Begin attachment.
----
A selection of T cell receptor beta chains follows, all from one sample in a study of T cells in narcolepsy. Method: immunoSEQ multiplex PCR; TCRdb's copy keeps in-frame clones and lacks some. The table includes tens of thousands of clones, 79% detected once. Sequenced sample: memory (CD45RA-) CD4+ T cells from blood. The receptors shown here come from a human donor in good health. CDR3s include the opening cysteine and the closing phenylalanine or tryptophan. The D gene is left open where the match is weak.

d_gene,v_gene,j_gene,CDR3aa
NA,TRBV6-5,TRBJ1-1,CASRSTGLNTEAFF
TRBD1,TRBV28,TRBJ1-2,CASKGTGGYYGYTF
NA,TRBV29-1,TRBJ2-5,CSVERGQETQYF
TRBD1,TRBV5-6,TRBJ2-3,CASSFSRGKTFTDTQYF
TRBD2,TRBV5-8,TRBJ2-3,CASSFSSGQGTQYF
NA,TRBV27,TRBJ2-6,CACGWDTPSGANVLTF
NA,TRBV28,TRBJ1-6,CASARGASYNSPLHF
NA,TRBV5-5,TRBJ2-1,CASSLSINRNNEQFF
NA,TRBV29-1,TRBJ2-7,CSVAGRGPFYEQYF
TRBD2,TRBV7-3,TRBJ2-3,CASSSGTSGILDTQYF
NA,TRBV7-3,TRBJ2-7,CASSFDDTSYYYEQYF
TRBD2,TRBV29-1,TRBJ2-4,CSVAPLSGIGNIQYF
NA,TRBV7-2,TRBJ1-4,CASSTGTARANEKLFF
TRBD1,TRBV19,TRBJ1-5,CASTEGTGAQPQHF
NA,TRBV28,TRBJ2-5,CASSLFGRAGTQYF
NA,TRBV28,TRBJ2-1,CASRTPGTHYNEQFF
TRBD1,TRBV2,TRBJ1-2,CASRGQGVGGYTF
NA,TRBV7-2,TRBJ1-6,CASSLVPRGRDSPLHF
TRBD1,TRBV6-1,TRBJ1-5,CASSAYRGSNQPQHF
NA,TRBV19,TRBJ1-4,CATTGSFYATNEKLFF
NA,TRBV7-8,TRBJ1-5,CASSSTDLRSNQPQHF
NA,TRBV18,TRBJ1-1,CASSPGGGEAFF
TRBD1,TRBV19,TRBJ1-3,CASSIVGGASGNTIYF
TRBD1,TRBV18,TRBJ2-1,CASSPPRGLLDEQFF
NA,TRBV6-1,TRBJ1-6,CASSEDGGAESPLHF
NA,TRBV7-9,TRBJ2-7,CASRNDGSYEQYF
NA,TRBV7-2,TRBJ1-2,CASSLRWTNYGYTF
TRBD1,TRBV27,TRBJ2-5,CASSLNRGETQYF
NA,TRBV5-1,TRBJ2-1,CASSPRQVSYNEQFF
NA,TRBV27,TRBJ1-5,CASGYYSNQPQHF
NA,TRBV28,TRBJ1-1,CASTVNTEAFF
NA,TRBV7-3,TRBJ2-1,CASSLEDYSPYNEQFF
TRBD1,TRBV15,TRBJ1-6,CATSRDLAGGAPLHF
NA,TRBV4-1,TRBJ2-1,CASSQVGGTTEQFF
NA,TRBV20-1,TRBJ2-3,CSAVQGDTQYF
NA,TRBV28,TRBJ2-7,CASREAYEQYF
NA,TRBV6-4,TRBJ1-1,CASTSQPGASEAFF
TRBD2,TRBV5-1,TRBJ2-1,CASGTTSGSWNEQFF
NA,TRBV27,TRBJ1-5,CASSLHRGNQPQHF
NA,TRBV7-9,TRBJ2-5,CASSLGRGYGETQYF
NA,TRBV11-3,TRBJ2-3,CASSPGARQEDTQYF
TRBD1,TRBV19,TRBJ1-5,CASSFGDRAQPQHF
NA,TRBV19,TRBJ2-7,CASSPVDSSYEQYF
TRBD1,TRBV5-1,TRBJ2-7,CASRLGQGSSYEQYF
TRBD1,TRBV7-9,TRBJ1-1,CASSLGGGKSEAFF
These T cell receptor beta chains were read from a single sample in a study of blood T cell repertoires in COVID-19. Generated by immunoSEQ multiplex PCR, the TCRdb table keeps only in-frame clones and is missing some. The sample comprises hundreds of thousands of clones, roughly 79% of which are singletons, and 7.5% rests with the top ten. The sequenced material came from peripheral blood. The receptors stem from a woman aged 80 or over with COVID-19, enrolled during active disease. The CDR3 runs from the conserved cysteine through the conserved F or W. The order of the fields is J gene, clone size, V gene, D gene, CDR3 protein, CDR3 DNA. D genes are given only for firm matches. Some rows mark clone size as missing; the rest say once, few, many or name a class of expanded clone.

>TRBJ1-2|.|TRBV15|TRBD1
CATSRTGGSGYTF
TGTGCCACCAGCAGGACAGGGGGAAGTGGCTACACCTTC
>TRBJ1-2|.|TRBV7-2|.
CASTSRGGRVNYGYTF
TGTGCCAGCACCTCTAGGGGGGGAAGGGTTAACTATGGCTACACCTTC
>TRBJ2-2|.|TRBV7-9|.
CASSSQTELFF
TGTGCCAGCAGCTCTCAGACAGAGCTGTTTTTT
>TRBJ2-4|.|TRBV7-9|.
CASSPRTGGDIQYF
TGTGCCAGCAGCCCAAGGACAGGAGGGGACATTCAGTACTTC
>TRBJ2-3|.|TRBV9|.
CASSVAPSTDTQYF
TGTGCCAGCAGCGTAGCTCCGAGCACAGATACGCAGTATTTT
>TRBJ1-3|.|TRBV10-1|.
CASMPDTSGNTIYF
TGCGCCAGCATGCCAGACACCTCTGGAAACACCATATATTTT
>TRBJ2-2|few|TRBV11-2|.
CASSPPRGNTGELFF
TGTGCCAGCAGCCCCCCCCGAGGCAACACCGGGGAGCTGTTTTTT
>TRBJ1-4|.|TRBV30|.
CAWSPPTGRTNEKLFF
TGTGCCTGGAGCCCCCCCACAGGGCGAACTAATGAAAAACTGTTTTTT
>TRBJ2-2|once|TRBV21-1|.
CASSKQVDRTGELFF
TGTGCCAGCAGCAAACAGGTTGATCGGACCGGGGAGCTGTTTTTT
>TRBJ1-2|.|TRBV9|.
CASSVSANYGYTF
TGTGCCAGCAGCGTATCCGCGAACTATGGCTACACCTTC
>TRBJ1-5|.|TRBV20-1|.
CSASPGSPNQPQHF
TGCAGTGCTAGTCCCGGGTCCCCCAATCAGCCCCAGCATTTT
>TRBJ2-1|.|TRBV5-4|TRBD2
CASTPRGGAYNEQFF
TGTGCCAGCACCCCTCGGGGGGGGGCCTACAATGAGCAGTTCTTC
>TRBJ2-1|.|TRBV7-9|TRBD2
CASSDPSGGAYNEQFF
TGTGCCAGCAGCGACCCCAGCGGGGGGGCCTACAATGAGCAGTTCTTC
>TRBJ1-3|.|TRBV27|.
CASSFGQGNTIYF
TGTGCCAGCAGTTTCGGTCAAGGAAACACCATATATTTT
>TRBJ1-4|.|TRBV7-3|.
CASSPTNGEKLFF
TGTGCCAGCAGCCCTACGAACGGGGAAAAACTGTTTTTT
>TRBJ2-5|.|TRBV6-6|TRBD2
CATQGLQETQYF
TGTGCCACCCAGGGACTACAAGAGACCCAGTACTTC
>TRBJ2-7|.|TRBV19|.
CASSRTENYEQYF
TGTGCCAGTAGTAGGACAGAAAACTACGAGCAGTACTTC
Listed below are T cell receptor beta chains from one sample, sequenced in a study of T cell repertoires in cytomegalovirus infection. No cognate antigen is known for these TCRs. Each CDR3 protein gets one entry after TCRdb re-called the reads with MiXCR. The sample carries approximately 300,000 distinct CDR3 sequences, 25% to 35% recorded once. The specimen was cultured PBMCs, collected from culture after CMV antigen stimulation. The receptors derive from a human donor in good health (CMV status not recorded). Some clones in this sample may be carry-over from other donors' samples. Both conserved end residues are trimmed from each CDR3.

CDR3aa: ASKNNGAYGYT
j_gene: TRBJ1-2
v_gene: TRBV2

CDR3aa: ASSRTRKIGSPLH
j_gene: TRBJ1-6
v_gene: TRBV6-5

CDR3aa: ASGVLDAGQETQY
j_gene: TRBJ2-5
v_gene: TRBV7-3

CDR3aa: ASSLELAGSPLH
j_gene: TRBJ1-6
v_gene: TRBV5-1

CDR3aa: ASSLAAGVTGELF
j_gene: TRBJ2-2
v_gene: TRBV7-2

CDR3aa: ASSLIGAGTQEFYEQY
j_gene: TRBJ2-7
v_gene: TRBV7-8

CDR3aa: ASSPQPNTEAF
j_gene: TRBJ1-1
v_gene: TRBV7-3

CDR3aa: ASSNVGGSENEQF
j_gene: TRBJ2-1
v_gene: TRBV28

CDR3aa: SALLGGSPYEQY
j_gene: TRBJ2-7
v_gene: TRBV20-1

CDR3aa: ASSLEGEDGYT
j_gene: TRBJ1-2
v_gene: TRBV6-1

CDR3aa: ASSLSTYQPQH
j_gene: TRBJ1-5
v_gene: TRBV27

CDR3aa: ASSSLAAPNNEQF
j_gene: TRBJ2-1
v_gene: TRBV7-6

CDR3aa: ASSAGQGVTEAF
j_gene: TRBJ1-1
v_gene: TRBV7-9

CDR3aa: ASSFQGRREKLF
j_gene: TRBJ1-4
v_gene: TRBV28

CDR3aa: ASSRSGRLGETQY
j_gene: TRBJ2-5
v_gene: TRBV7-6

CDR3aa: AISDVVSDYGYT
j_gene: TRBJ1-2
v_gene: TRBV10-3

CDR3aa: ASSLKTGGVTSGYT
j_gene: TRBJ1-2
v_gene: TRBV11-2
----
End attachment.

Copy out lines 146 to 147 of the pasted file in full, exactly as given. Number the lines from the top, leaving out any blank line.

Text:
CDR3aa: AISDVVSDYGYT
j_gene: TRBJ1-2